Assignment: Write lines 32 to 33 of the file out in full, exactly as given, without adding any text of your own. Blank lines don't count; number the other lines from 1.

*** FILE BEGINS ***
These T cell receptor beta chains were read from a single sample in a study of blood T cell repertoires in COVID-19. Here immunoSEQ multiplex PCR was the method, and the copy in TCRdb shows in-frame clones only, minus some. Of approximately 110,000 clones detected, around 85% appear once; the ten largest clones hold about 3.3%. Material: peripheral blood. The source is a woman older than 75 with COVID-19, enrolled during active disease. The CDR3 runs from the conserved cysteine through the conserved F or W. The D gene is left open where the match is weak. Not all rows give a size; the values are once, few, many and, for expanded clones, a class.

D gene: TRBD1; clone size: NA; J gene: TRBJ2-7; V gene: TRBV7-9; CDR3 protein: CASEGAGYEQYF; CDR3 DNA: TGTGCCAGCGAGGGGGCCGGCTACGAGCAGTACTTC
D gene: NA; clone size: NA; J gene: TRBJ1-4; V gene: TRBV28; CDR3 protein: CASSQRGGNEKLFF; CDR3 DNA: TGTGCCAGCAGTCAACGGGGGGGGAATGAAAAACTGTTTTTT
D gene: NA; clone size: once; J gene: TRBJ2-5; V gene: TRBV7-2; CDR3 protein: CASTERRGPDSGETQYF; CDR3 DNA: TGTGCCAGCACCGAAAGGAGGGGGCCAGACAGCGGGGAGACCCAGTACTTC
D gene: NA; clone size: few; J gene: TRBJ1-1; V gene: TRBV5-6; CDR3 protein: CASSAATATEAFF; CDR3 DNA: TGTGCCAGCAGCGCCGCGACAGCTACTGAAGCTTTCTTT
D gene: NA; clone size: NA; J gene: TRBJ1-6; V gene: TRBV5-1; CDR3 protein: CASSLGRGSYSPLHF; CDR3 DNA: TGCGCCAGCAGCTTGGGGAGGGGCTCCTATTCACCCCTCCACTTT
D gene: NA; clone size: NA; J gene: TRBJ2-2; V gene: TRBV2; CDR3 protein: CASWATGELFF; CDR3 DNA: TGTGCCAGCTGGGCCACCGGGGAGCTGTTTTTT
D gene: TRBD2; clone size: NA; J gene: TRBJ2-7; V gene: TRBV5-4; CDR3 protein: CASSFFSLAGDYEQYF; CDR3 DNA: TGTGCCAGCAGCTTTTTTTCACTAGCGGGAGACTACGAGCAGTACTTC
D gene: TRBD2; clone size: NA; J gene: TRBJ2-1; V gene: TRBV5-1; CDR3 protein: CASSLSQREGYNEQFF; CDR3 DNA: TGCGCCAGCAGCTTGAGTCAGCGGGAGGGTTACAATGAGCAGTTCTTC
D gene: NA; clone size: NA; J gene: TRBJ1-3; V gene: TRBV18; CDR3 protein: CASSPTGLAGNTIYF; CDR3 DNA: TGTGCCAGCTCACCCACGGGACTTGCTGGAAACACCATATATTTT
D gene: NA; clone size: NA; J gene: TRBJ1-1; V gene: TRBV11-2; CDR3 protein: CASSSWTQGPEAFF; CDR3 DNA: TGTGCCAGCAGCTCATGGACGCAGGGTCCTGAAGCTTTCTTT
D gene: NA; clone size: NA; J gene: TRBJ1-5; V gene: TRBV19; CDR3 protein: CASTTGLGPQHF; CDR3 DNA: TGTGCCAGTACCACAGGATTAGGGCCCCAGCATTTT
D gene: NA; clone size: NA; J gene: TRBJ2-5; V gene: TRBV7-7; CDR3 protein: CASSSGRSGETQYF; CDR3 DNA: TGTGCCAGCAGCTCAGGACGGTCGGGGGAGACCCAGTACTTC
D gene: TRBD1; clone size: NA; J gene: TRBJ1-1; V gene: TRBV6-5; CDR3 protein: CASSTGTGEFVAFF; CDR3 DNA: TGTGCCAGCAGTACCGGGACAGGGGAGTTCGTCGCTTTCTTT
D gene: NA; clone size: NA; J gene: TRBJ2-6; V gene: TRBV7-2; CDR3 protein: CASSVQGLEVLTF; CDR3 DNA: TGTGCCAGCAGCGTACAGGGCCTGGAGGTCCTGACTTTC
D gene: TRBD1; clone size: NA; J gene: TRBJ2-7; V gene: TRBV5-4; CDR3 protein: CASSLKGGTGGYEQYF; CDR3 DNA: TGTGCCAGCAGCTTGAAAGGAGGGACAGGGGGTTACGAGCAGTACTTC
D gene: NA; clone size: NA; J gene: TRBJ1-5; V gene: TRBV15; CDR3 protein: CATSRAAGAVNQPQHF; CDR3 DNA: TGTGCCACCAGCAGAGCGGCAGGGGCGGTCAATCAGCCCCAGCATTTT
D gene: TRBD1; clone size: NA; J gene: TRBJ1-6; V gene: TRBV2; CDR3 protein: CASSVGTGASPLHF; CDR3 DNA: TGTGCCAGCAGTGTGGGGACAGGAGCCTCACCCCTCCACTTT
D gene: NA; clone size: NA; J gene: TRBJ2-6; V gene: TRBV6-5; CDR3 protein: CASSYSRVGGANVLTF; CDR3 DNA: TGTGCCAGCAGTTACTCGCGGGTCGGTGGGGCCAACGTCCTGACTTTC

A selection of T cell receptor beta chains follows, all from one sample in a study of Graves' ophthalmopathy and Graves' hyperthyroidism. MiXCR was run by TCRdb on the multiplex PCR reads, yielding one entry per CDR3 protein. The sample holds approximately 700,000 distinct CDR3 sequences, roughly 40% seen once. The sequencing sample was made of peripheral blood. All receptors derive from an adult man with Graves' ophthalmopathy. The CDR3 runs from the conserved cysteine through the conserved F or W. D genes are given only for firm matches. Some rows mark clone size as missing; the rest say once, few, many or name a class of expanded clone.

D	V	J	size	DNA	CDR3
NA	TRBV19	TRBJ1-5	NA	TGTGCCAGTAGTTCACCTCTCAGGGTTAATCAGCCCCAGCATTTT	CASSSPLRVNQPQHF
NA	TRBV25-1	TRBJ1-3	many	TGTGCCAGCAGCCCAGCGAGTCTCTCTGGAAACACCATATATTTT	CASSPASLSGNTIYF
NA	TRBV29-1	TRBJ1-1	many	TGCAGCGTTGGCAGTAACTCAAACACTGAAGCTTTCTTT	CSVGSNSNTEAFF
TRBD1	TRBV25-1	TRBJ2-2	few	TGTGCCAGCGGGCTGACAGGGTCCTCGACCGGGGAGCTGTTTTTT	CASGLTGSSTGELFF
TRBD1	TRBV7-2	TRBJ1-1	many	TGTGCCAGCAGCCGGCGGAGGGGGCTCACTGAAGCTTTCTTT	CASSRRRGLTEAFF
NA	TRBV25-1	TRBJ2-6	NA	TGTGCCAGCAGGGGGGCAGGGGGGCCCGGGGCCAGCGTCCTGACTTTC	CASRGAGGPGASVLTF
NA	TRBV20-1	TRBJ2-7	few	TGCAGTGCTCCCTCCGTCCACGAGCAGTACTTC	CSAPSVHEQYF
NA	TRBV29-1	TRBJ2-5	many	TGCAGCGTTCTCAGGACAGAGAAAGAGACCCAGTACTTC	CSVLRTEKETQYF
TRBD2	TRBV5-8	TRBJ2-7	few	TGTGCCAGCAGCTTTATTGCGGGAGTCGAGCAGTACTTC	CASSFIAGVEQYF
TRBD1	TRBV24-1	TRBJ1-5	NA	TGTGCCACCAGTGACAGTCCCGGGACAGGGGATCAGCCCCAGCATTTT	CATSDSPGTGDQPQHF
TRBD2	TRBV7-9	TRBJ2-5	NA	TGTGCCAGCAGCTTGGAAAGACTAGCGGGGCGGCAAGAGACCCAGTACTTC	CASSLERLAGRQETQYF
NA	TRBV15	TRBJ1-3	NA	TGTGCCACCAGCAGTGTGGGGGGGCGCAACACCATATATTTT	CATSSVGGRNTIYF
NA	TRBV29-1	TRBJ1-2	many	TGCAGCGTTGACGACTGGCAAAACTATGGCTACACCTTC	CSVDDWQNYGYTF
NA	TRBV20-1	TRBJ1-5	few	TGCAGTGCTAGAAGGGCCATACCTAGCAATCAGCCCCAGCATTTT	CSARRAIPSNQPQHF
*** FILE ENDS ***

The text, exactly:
TRBD2	TRBV7-9	TRBJ2-5	NA	TGTGCCAGCAGCTTGGAAAGACTAGCGGGGCGGCAAGAGACCCAGTACTTC	CASSLERLAGRQETQYF
NA	TRBV15	TRBJ1-3	NA	TGTGCCACCAGCAGTGTGGGGGGGCGCAACACCATATATTTT	CATSSVGGRNTIYF